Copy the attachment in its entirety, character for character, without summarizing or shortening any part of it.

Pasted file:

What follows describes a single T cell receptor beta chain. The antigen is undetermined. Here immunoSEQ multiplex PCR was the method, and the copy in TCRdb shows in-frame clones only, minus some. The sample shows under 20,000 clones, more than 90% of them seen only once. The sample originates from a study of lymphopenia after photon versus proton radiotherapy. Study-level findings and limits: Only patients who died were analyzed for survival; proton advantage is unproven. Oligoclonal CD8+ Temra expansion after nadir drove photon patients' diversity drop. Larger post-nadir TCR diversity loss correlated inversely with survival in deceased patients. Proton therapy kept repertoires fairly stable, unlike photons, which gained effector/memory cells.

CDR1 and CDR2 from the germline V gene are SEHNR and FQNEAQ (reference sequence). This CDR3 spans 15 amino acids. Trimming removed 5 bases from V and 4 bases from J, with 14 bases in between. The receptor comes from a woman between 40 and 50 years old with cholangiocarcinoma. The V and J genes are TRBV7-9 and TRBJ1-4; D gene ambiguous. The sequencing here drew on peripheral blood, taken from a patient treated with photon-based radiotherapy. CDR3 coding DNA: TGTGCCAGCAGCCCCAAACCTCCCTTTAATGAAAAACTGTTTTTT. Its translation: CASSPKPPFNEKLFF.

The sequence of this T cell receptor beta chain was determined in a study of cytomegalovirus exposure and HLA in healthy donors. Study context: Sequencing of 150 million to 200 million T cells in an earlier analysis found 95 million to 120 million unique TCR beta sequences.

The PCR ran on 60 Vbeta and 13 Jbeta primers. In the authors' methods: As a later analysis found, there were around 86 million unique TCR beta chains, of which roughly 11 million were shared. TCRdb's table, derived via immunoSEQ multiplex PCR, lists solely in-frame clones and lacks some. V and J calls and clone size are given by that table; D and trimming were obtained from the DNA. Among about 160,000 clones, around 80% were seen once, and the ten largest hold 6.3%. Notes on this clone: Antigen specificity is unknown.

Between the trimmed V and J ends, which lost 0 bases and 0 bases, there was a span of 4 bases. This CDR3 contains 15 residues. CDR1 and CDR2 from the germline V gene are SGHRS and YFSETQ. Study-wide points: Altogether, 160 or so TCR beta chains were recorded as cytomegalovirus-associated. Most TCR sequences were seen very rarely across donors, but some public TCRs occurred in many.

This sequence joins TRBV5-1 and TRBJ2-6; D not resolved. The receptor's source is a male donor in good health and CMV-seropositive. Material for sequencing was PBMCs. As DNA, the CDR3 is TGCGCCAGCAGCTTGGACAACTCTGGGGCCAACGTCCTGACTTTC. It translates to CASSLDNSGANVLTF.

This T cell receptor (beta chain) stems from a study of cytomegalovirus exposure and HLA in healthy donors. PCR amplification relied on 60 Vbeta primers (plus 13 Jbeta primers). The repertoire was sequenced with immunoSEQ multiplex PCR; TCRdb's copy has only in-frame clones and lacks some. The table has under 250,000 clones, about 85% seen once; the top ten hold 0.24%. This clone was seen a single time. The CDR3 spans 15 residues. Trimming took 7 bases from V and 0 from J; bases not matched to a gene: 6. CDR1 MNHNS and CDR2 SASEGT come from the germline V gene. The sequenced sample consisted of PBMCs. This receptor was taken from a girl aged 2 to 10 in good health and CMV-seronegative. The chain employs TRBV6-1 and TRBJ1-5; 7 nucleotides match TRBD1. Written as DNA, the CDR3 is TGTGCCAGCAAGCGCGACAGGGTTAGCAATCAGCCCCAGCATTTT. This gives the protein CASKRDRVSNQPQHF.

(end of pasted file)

What follows describes a single T cell receptor beta chain. The antigen is undetermined. Here immunoSEQ multiplex PCR was the method, and the copy in TCRdb shows in-frame clones only, minus some. The sample shows under 20,000 clones, more than 90% of them seen only once. The sample originates from a study of lymphopenia after photon versus proton radiotherapy. Study-level findings and limits: Only patients who died were analyzed for survival; proton advantage is unproven. Oligoclonal CD8+ Temra expansion after nadir drove photon patients' diversity drop. Larger post-nadir TCR diversity loss correlated inversely with survival in deceased patients. Proton therapy kept repertoires fairly stable, unlike photons, which gained effector/memory cells.

CDR1 and CDR2 from the germline V gene are SEHNR and FQNEAQ (reference sequence). This CDR3 spans 15 amino acids. Trimming removed 5 bases from V and 4 bases from J, with 14 bases in between. The receptor comes from a woman between 40 and 50 years old with cholangiocarcinoma. The V and J genes are TRBV7-9 and TRBJ1-4; D gene ambiguous. The sequencing here drew on peripheral blood, taken from a patient treated with photon-based radiotherapy. CDR3 coding DNA: TGTGCCAGCAGCCCCAAACCTCCCTTTAATGAAAAACTGTTTTTT. Its translation: CASSPKPPFNEKLFF.

The sequence of this T cell receptor beta chain was determined in a study of cytomegalovirus exposure and HLA in healthy donors. Study context: Sequencing of 150 million to 200 million T cells in an earlier analysis found 95 million to 120 million unique TCR beta sequences.

The PCR ran on 60 Vbeta and 13 Jbeta primers. In the authors' methods: As a later analysis found, there were around 86 million unique TCR beta chains, of which roughly 11 million were shared. TCRdb's table, derived via immunoSEQ multiplex PCR, lists solely in-frame clones and lacks some. V and J calls and clone size are given by that table; D and trimming were obtained from the DNA. Among about 160,000 clones, around 80% were seen once, and the ten largest hold 6.3%. Notes on this clone: Antigen specificity is unknown.

Between the trimmed V and J ends, which lost 0 bases and 0 bases, there was a span of 4 bases. This CDR3 contains 15 residues. CDR1 and CDR2 from the germline V gene are SGHRS and YFSETQ. Study-wide points: Altogether, 160 or so TCR beta chains were recorded as cytomegalovirus-associated. Most TCR sequences were seen very rarely across donors, but some public TCRs occurred in many.

This sequence joins TRBV5-1 and TRBJ2-6; D not resolved. The receptor's source is a male donor in good health and CMV-seropositive. Material for sequencing was PBMCs. As DNA, the CDR3 is TGCGCCAGCAGCTTGGACAACTCTGGGGCCAACGTCCTGACTTTC. It translates to CASSLDNSGANVLTF.

This T cell receptor (beta chain) stems from a study of cytomegalovirus exposure and HLA in healthy donors. PCR amplification relied on 60 Vbeta primers (plus 13 Jbeta primers). The repertoire was sequenced with immunoSEQ multiplex PCR; TCRdb's copy has only in-frame clones and lacks some. The table has under 250,000 clones, about 85% seen once; the top ten hold 0.24%. This clone was seen a single time. The CDR3 spans 15 residues. Trimming took 7 bases from V and 0 from J; bases not matched to a gene: 6. CDR1 MNHNS and CDR2 SASEGT come from the germline V gene. The sequenced sample consisted of PBMCs. This receptor was taken from a girl aged 2 to 10 in good health and CMV-seronegative. The chain employs TRBV6-1 and TRBJ1-5; 7 nucleotides match TRBD1. Written as DNA, the CDR3 is TGTGCCAGCAAGCGCGACAGGGTTAGCAATCAGCCCCAGCATTTT. This gives the protein CASKRDRVSNQPQHF.